Why is purpose so important to business culture?
Has COVID-19 made you re-think everything about your life? There’s no doubt that the period of lockdown has been a reflective time. This applies equally to businesses that are currently re-thinking the way they work. But there’s a danger that, in reacting to disruption, you might lose your original sense of why your company does what it does.
My tailor in Leeds (Michelsberg Tailoring) wrote a great blog recently that really resonated. He talked about how unscrupulous it felt for some companies to say they would adopt remote working forever. In his view, a company, like a family, needs a home. There is no good technological substitute for face-to-face. He talked about how much he loved people. And the fact that his profession puts him into direct contact with other human beings. I feel the same way. In my view, if your purpose is to create a great working environment and culture, this is much harder when everyone’s at home.
It is still rare to find businesses with a strong sense of purpose. Many of the CEOs that I work with struggle to find something meaningful. It’s just not a muscle that they’ve used before. Because they themselves have little experience of working in purpose-led environments, they haven’t really thought about it. But I can tell you, motivating your staff with purpose can transform your culture. I’ve seen this with my own eyes – it was one of the most powerful factors that helped me scale two tech businesses from zero revenue to £30 million in five years. Here’s why.
Gives an emotional connection to your ‘why’
Purpose is all about emotional connection. To be effective, it needs to be felt deeply by all your staff. I recently spoke to Daniel Priestly, best-selling author, speaker and visionary, for my Melting Pot podcast. He gave me a great hack for finding your purpose. There are seventeen United Nations sustainable development goals to transform our world. These were launched in 2016 with a 2030 agenda. Daniel suggests picking two, one practical and the other emotional. At the intersection of these, you will find your purpose.
The first will be obvious and fit with your business. In my case, that’s number 8 – Decent Work and Economic Growth. The second is something I feel strongly about, Quality Education, which is number 4 on the list. The charity I support is Dr Graham’s Homes. This is now a school for underprivileged children in India but was originally the orphanage where my grandmother spent her early years. Another of my clients is an Academy Trust working in deprived areas. They are obviously in the business of education (number 4) but are also passionate about number 10 – Reducing Inequalities. This gives their culture a strong message of inclusion.
The cynics amongst us would say the purpose of most businesses is to make as much money as possible. But this has little resonance with employees. Far more effective is to make your purpose around having a positive impact on the world. Properly articulated, this should be felt deeply by your staff, galvanising productivity and engagement. And guess what? This also increases profit.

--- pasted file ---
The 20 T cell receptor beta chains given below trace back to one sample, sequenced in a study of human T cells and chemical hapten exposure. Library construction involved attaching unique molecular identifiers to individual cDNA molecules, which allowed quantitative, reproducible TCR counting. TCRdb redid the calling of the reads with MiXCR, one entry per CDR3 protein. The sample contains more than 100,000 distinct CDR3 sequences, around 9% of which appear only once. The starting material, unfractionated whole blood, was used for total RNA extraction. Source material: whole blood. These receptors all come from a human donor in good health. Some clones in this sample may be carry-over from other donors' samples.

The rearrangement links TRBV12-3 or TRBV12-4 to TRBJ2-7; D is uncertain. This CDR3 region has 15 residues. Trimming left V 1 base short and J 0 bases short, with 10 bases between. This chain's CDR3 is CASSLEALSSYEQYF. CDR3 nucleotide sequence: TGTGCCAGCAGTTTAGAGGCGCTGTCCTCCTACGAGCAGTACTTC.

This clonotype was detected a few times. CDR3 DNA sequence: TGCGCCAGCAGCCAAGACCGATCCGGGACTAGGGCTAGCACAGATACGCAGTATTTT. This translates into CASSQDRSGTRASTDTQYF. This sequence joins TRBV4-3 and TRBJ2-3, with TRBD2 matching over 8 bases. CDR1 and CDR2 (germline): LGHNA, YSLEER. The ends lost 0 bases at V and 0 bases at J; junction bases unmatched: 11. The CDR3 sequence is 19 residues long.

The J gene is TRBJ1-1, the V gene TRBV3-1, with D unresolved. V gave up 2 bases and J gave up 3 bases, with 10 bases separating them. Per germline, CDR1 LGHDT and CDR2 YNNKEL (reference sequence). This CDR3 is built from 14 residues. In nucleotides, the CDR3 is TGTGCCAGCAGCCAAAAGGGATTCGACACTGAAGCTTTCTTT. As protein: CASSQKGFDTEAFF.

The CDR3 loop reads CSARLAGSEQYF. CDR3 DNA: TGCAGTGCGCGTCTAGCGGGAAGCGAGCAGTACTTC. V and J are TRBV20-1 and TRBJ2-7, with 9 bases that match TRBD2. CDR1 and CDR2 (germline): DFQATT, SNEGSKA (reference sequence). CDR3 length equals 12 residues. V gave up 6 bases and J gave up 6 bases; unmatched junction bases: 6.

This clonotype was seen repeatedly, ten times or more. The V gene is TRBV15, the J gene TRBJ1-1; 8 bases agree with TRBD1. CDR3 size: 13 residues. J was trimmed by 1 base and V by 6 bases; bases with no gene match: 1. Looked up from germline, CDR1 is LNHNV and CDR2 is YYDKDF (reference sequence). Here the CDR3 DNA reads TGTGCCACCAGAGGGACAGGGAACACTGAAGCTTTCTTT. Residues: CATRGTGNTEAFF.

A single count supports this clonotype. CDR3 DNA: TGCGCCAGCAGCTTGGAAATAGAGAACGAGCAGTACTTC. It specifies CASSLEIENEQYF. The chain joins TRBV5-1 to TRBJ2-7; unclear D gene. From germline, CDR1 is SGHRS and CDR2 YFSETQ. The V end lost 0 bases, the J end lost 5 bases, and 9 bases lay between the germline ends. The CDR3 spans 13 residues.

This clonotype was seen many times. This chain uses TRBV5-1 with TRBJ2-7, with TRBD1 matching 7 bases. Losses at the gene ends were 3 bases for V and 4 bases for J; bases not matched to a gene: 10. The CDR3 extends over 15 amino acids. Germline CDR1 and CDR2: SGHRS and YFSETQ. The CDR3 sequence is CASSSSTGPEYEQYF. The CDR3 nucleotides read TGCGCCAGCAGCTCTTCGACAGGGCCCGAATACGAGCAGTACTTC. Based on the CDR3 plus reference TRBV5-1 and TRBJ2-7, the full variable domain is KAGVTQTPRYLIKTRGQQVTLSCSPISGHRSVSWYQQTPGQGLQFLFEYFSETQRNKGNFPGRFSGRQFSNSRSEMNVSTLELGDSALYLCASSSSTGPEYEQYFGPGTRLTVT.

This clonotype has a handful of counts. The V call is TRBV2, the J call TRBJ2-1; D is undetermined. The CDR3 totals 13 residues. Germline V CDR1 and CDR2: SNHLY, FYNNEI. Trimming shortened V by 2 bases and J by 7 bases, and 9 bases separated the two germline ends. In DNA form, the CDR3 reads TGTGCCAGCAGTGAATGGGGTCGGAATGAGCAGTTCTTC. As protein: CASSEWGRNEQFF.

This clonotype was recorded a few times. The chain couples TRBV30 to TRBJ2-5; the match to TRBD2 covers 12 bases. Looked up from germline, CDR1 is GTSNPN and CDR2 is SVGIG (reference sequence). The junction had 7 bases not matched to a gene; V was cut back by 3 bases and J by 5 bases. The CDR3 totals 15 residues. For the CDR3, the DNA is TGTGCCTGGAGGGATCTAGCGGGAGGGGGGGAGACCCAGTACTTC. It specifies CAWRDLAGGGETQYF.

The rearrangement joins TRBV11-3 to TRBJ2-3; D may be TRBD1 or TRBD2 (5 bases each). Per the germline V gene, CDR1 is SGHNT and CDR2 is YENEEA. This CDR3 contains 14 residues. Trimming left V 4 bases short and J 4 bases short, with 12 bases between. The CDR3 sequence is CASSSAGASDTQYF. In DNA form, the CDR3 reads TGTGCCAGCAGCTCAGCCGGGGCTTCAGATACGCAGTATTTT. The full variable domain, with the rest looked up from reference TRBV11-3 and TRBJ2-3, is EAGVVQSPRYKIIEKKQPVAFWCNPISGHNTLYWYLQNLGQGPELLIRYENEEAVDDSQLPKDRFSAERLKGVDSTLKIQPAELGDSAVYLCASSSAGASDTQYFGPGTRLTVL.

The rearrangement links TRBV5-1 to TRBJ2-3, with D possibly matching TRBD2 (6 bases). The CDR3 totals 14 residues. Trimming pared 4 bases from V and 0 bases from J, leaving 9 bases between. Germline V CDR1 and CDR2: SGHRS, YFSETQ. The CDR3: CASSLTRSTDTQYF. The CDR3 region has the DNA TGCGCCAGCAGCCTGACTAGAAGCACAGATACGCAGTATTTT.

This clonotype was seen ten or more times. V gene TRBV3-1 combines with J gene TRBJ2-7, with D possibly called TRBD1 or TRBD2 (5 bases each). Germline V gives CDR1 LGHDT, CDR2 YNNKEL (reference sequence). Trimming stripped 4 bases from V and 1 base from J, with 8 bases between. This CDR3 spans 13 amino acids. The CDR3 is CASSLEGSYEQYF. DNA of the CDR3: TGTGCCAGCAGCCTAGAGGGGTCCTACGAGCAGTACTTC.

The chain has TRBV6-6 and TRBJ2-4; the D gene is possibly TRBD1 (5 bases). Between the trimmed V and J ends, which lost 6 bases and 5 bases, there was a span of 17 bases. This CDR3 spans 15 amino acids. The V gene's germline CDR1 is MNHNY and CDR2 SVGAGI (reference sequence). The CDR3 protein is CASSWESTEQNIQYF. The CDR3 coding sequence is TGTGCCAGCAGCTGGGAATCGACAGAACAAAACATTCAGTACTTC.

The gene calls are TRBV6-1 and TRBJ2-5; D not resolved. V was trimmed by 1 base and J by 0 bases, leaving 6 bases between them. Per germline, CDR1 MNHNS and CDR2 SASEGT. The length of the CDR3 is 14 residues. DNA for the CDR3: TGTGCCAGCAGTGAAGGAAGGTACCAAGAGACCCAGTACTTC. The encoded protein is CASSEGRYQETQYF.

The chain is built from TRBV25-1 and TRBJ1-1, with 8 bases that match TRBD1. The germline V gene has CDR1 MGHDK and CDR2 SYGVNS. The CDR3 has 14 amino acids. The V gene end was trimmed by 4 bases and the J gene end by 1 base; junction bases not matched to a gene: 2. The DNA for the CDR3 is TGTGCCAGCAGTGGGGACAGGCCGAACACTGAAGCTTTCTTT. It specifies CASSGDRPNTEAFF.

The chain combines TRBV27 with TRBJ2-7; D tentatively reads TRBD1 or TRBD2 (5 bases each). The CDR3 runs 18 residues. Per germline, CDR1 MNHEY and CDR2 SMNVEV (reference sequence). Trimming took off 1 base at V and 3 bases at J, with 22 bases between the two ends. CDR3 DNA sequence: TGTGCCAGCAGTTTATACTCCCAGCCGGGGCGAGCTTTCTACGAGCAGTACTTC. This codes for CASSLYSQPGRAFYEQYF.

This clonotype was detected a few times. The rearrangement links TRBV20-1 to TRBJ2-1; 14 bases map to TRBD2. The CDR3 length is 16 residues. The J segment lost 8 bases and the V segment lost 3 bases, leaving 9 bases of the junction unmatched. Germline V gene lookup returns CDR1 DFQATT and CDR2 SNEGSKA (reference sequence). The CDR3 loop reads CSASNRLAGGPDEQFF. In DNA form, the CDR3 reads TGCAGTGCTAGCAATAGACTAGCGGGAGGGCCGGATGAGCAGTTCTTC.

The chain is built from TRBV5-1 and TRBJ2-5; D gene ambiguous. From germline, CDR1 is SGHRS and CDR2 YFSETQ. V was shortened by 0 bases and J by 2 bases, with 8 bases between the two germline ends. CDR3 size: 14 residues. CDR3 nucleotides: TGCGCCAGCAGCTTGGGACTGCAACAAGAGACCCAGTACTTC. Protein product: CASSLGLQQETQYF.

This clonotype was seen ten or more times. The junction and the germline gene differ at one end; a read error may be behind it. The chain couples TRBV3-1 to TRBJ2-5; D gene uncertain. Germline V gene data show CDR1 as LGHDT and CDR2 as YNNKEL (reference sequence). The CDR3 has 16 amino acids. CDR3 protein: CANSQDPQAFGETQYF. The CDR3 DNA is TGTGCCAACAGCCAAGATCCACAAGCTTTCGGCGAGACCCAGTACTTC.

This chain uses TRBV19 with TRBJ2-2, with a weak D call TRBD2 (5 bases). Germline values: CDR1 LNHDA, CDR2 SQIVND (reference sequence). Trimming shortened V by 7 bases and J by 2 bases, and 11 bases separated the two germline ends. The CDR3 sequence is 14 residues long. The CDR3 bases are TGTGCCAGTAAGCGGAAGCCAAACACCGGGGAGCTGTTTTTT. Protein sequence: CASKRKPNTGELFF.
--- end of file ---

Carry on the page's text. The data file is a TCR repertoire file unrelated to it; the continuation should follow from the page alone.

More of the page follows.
Provides a clear direction forwards
A strong culture comes from having a clear sense of identity and direction. And these come from purpose. If you’re really certain about why you’re doing what you’re doing, you’ll see a way through any obstacles that crop up along the way. It’s almost like a north star, guiding you through the choppy waters of life.
This is all about what you’re trying to do. Every twist and turn needs to be in keeping with your purpose. So, going back to my earlier example of adopting more remote working, if your purpose is around building a great place to work, you won’t be in a hurry to ditch your office.
One of my clients, New Signature has defined its purpose as ‘To empower our customers, colleagues and communities to achieve their potential.’ They’re an IT services company so their purpose allows for IT to be an accelerant for their customers. It also speaks to the learning and development mindset they have inside their culture. Add to this a sense of giving back and their impact on local communities and you start to see the wide breadth of a well-defined purpose. They have a real sense of the type of company they’re trying to build and why they come together every day to do this. The day they cracked their purpose, the team of 13 people left my Management Lab with a noticeable sense of pride.
Tactical and strategic decisions become easier
At Rackspace, we took our purpose of ‘Fanatical Support’ through everything, asking ourselves, ‘Are we being fanatical enough?’ If we identified areas that fell short, we addressed them. Staff told us our maternity package wasn’t fanatical. We changed it to make it fairer for the female graduates we’d just hired. This involved taking our purpose and applying it more broadly in our culture, internally as well as externally.
We made important strategic decisions based on it. One of these was the sale of ServerBeach. This dedicated server business was a cultural mismatch and didn’t fit with our purpose so we decided to let it go.